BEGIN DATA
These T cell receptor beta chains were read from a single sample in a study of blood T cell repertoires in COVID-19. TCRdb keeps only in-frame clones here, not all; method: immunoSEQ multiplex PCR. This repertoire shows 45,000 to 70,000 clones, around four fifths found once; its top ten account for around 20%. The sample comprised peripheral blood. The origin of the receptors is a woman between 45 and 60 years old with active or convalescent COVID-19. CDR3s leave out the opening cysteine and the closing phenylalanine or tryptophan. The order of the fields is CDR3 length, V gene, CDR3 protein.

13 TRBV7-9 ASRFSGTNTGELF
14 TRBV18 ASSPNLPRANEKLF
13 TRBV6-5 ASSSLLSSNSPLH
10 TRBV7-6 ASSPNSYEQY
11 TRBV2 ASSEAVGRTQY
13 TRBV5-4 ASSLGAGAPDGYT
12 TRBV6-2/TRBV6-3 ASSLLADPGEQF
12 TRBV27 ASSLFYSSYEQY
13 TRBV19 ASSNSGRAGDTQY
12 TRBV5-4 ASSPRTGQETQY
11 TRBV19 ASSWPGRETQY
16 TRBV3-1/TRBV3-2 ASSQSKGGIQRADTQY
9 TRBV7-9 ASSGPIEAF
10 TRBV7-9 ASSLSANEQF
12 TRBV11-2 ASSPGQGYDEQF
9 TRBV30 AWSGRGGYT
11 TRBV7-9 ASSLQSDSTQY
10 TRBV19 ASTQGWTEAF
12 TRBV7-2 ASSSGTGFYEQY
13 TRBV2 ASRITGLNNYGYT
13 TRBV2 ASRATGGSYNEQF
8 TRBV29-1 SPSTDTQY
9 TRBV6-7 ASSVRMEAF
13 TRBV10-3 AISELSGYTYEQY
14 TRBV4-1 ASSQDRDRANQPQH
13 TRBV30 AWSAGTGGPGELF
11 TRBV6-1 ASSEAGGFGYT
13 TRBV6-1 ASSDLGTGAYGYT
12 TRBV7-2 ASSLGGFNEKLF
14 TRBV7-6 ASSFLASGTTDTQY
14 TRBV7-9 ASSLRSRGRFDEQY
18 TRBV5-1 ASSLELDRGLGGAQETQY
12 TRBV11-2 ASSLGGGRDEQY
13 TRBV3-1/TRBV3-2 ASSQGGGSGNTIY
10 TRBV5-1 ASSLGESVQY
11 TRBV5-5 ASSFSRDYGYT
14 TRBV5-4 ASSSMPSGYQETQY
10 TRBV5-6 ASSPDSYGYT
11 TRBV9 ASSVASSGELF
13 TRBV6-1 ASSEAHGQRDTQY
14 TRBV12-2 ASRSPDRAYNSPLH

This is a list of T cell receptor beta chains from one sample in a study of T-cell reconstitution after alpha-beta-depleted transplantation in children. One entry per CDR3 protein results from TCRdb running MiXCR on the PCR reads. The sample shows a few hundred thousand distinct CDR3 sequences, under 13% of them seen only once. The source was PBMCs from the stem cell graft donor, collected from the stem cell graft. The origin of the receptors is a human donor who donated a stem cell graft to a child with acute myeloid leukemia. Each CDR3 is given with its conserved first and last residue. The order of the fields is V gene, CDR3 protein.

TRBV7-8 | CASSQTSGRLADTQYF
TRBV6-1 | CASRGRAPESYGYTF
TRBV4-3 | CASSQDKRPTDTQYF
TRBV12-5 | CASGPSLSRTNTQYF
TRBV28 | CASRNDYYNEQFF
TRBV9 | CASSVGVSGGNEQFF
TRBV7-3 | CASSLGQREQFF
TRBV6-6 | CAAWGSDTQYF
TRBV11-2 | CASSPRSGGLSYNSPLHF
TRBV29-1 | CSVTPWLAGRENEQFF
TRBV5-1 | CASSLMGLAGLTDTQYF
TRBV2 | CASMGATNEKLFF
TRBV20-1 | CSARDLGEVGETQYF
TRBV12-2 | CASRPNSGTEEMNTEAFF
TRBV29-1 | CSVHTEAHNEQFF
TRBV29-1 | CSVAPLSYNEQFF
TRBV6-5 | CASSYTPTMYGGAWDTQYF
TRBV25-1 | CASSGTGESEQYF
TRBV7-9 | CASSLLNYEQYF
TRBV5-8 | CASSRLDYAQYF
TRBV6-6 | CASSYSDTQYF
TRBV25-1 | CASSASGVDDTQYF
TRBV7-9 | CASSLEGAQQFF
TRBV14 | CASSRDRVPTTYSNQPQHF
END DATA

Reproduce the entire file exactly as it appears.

These T cell receptor beta chains were read from a single sample in a study of blood T cell repertoires in COVID-19. TCRdb keeps only in-frame clones here, not all; method: immunoSEQ multiplex PCR. This repertoire shows 45,000 to 70,000 clones, around four fifths found once; its top ten account for around 20%. The sample comprised peripheral blood. The origin of the receptors is a woman between 45 and 60 years old with active or convalescent COVID-19. CDR3s leave out the opening cysteine and the closing phenylalanine or tryptophan. The order of the fields is CDR3 length, V gene, CDR3 protein.

13 TRBV7-9 ASRFSGTNTGELF
14 TRBV18 ASSPNLPRANEKLF
13 TRBV6-5 ASSSLLSSNSPLH
10 TRBV7-6 ASSPNSYEQY
11 TRBV2 ASSEAVGRTQY
13 TRBV5-4 ASSLGAGAPDGYT
12 TRBV6-2/TRBV6-3 ASSLLADPGEQF
12 TRBV27 ASSLFYSSYEQY
13 TRBV19 ASSNSGRAGDTQY
12 TRBV5-4 ASSPRTGQETQY
11 TRBV19 ASSWPGRETQY
16 TRBV3-1/TRBV3-2 ASSQSKGGIQRADTQY
9 TRBV7-9 ASSGPIEAF
10 TRBV7-9 ASSLSANEQF
12 TRBV11-2 ASSPGQGYDEQF
9 TRBV30 AWSGRGGYT
11 TRBV7-9 ASSLQSDSTQY
10 TRBV19 ASTQGWTEAF
12 TRBV7-2 ASSSGTGFYEQY
13 TRBV2 ASRITGLNNYGYT
13 TRBV2 ASRATGGSYNEQF
8 TRBV29-1 SPSTDTQY
9 TRBV6-7 ASSVRMEAF
13 TRBV10-3 AISELSGYTYEQY
14 TRBV4-1 ASSQDRDRANQPQH
13 TRBV30 AWSAGTGGPGELF
11 TRBV6-1 ASSEAGGFGYT
13 TRBV6-1 ASSDLGTGAYGYT
12 TRBV7-2 ASSLGGFNEKLF
14 TRBV7-6 ASSFLASGTTDTQY
14 TRBV7-9 ASSLRSRGRFDEQY
18 TRBV5-1 ASSLELDRGLGGAQETQY
12 TRBV11-2 ASSLGGGRDEQY
13 TRBV3-1/TRBV3-2 ASSQGGGSGNTIY
10 TRBV5-1 ASSLGESVQY
11 TRBV5-5 ASSFSRDYGYT
14 TRBV5-4 ASSSMPSGYQETQY
10 TRBV5-6 ASSPDSYGYT
11 TRBV9 ASSVASSGELF
13 TRBV6-1 ASSEAHGQRDTQY
14 TRBV12-2 ASRSPDRAYNSPLH

This is a list of T cell receptor beta chains from one sample in a study of T-cell reconstitution after alpha-beta-depleted transplantation in children. One entry per CDR3 protein results from TCRdb running MiXCR on the PCR reads. The sample shows a few hundred thousand distinct CDR3 sequences, under 13% of them seen only once. The source was PBMCs from the stem cell graft donor, collected from the stem cell graft. The origin of the receptors is a human donor who donated a stem cell graft to a child with acute myeloid leukemia. Each CDR3 is given with its conserved first and last residue. The order of the fields is V gene, CDR3 protein.

TRBV7-8 | CASSQTSGRLADTQYF
TRBV6-1 | CASRGRAPESYGYTF
TRBV4-3 | CASSQDKRPTDTQYF
TRBV12-5 | CASGPSLSRTNTQYF
TRBV28 | CASRNDYYNEQFF
TRBV9 | CASSVGVSGGNEQFF
TRBV7-3 | CASSLGQREQFF
TRBV6-6 | CAAWGSDTQYF
TRBV11-2 | CASSPRSGGLSYNSPLHF
TRBV29-1 | CSVTPWLAGRENEQFF
TRBV5-1 | CASSLMGLAGLTDTQYF
TRBV2 | CASMGATNEKLFF
TRBV20-1 | CSARDLGEVGETQYF
TRBV12-2 | CASRPNSGTEEMNTEAFF
TRBV29-1 | CSVHTEAHNEQFF
TRBV29-1 | CSVAPLSYNEQFF
TRBV6-5 | CASSYTPTMYGGAWDTQYF
TRBV25-1 | CASSGTGESEQYF
TRBV7-9 | CASSLLNYEQYF
TRBV5-8 | CASSRLDYAQYF
TRBV6-6 | CASSYSDTQYF
TRBV25-1 | CASSASGVDDTQYF
TRBV7-9 | CASSLEGAQQFF
TRBV14 | CASSRDRVPTTYSNQPQHF